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A New Dynasty Comes to The CW

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By: Stacy Miller

 

 

On January 12, 1981, television viewers first met The Carringtons. They were a rich family of oil tycoons that lived in Denver, Colorado. The family company, Denver Carrington, was a large international conglomerate Blake Carrington (The late John Forsythe) had married his secretary Krystle Grant Jennings (Linda Evans), much to the chagrin of his daughter Fallon (Pamela Sue Martin). Because Krystle was several years Blake’s junior, “daddy’s girl” Fallon saw her as an opportunist and a gold digger and immediately felt distain for the union.  Fallon had a gay brother Steven (Al Corley, later Jack Coleman) and married Jeff Colby (John James), the nephew of Blake’s competitor Cecil Colby (Lloyd Bochner).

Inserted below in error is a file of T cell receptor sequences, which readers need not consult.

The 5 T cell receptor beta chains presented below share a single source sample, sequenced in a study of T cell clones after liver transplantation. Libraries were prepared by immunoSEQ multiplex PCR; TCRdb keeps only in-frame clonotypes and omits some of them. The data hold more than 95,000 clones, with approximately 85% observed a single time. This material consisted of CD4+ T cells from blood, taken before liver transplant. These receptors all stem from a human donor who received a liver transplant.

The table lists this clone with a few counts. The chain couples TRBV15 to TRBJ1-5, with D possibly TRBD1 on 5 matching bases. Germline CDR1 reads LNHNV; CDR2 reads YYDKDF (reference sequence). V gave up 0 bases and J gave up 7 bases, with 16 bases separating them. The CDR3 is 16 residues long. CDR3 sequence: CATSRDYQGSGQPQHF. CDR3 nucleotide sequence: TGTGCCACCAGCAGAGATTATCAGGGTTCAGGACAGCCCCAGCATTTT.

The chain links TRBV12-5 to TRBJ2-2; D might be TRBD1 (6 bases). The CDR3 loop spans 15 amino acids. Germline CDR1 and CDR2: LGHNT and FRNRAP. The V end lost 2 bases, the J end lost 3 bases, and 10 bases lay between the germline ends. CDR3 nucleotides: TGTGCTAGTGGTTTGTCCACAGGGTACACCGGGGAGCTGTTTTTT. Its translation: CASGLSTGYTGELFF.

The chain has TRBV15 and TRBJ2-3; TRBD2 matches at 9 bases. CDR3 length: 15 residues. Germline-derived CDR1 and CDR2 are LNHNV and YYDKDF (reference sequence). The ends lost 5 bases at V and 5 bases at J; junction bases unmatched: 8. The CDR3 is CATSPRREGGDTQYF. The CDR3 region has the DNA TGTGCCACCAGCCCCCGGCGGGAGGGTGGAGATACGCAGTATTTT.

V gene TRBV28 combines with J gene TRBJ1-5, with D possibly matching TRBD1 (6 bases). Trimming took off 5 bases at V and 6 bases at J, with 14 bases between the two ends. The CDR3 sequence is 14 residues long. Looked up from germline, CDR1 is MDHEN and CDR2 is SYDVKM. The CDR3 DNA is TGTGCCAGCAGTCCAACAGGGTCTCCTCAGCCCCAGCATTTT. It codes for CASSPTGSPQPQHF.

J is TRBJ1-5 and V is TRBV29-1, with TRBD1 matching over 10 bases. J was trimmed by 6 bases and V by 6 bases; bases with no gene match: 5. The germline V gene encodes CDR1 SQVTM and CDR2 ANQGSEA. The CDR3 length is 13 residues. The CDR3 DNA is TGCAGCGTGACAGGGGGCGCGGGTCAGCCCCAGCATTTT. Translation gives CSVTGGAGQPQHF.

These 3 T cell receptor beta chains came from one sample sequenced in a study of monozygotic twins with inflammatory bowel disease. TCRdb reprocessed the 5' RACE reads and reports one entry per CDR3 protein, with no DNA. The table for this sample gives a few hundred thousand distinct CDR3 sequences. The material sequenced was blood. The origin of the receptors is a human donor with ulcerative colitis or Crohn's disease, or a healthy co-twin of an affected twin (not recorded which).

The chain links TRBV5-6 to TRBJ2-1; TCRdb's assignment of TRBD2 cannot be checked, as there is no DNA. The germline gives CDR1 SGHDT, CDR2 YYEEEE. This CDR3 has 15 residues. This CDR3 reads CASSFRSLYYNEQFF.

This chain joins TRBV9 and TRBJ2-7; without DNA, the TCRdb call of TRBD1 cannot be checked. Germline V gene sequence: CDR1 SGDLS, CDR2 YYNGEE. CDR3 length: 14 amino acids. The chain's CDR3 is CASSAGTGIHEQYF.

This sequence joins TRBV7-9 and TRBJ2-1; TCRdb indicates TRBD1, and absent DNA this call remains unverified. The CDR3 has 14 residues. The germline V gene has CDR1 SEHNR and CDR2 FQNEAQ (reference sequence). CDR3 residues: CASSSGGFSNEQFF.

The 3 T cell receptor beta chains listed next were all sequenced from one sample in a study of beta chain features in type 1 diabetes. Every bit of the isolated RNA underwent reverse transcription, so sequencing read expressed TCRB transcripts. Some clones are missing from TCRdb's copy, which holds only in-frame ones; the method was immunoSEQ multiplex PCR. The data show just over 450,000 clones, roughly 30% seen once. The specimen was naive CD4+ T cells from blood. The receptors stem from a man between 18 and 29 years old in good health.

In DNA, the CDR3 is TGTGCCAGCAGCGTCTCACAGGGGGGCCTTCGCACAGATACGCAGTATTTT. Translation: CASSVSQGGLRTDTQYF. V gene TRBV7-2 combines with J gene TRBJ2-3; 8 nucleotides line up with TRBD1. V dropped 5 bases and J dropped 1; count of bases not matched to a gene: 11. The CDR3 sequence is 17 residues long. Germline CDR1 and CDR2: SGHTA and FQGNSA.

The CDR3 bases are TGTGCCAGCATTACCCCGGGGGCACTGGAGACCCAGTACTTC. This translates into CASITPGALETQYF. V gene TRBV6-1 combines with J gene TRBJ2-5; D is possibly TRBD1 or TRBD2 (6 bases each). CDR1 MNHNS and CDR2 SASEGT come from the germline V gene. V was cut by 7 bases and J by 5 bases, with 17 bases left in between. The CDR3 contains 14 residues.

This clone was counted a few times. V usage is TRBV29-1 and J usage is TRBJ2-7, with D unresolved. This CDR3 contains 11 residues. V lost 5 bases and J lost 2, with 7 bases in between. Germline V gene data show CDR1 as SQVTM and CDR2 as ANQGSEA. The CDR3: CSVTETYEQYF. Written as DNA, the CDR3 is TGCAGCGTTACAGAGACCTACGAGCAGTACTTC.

At the time of Dynasty’s airing, another family of oil barons known as the Ewings where living the high life over in Dallas. So, it was reasoned that audiences would take to the opulence of the Carringtons.  Daytime dramas were very popular; family backstabbing and over-the-top (and more often) unrealistic situations had become the rage and viewers ate it up. So why not bring their popularity to prime time? It made sense.

When Dynasty premiered, I was a sixteen-year-old high school student. I was already a fan of the prime-time soaps from watching Dallas, its spin-off Knots Landing and Flamingo Road (another prime time soap Falcon Crest would premiere the same year as Dynasty). Television was a different landscape then.  There were a limited number of channels and no such thing as live streaming or social media. If you enjoyed something you watched, you discussed it with the people you physically came into contact with, i.e. family members, friends and/or co-workers.  The prime soap gave viewers the chance to escape their normal, uneventful lives and venture into the exciting world of the super wealthy for an hour a week.